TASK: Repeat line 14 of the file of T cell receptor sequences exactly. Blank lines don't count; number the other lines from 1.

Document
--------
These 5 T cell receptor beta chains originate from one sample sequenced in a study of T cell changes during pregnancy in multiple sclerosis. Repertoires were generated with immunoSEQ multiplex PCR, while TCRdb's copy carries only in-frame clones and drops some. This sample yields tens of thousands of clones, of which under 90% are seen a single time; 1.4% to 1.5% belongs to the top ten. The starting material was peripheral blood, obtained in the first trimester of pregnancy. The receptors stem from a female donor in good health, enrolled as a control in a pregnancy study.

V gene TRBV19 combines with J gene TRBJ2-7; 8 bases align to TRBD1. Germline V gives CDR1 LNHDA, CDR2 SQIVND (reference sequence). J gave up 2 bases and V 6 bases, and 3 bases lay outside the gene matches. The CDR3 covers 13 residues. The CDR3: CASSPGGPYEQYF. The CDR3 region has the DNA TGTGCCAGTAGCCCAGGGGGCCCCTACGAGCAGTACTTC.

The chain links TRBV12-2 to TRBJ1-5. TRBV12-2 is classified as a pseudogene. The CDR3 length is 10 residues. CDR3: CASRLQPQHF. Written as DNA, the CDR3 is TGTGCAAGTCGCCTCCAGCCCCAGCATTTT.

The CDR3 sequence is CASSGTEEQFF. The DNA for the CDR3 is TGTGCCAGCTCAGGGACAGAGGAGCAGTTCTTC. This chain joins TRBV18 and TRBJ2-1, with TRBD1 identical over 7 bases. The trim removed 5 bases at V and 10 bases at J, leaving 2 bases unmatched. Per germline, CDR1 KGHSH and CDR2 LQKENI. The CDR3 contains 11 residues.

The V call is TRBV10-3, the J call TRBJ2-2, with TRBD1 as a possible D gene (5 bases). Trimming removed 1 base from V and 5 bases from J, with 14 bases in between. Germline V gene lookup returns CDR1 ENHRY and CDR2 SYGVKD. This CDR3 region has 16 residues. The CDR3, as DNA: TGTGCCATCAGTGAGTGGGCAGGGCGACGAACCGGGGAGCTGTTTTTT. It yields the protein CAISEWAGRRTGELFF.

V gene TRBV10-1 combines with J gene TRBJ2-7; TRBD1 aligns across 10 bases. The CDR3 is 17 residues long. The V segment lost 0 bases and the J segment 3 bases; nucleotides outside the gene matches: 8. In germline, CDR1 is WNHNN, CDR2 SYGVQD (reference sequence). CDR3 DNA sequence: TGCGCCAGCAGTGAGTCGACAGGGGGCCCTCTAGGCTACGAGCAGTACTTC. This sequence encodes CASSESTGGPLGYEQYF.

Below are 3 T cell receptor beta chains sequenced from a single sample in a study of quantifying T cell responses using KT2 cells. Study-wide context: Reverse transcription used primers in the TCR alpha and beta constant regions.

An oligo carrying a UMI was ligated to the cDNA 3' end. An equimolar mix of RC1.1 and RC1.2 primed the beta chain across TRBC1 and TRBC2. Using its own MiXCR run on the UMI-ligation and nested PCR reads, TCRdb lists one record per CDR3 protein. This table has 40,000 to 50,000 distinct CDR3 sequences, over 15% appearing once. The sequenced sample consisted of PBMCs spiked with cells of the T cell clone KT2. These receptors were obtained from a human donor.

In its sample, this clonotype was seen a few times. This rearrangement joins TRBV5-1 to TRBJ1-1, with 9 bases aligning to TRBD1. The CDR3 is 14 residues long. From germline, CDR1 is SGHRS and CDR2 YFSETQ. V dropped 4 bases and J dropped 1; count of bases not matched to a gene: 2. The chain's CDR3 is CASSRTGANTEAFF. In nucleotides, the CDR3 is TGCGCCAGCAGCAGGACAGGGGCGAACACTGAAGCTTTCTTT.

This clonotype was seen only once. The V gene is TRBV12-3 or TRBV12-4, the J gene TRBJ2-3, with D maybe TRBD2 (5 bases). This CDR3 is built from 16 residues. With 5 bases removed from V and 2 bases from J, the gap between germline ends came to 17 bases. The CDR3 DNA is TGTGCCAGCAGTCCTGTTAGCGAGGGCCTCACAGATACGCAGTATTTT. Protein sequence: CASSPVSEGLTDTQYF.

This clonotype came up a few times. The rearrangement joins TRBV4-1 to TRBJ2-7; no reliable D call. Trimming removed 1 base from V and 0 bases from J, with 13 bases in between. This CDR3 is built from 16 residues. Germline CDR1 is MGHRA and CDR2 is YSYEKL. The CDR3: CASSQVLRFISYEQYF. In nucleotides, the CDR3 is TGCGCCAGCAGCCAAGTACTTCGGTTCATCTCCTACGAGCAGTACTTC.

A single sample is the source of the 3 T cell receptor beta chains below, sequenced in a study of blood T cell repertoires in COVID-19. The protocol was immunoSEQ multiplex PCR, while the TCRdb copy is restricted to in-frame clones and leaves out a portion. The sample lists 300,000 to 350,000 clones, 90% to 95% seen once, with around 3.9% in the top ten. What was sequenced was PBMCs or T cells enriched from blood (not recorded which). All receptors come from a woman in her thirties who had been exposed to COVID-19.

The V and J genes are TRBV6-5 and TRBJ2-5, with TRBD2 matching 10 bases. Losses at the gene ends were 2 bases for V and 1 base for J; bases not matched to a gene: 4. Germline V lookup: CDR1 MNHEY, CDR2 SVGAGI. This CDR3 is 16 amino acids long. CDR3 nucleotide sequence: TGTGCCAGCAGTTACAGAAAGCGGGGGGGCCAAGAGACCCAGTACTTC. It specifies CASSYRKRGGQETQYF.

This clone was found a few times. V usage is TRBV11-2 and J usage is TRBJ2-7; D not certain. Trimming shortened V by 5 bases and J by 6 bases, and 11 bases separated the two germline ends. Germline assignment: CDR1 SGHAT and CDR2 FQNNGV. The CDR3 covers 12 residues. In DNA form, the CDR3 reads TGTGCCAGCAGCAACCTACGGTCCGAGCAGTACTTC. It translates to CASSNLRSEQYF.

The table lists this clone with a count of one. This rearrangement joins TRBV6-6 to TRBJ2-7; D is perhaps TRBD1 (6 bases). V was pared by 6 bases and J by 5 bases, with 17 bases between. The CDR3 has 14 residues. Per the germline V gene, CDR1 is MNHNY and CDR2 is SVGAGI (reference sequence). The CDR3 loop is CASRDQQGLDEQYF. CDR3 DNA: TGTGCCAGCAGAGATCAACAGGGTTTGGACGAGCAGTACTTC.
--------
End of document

This clone was found a few times. V usage is TRBV11-2 and J usage is TRBJ2-7; D not certain. Trimming shortened V by 5 bases and J by 6 bases, and 11 bases separated the two germline ends. Germline assignment: CDR1 SGHAT and CDR2 FQNNGV. The CDR3 covers 12 residues. In DNA form, the CDR3 reads TGTGCCAGCAGCAACCTACGGTCCGAGCAGTACTTC. It translates to CASSNLRSEQYF.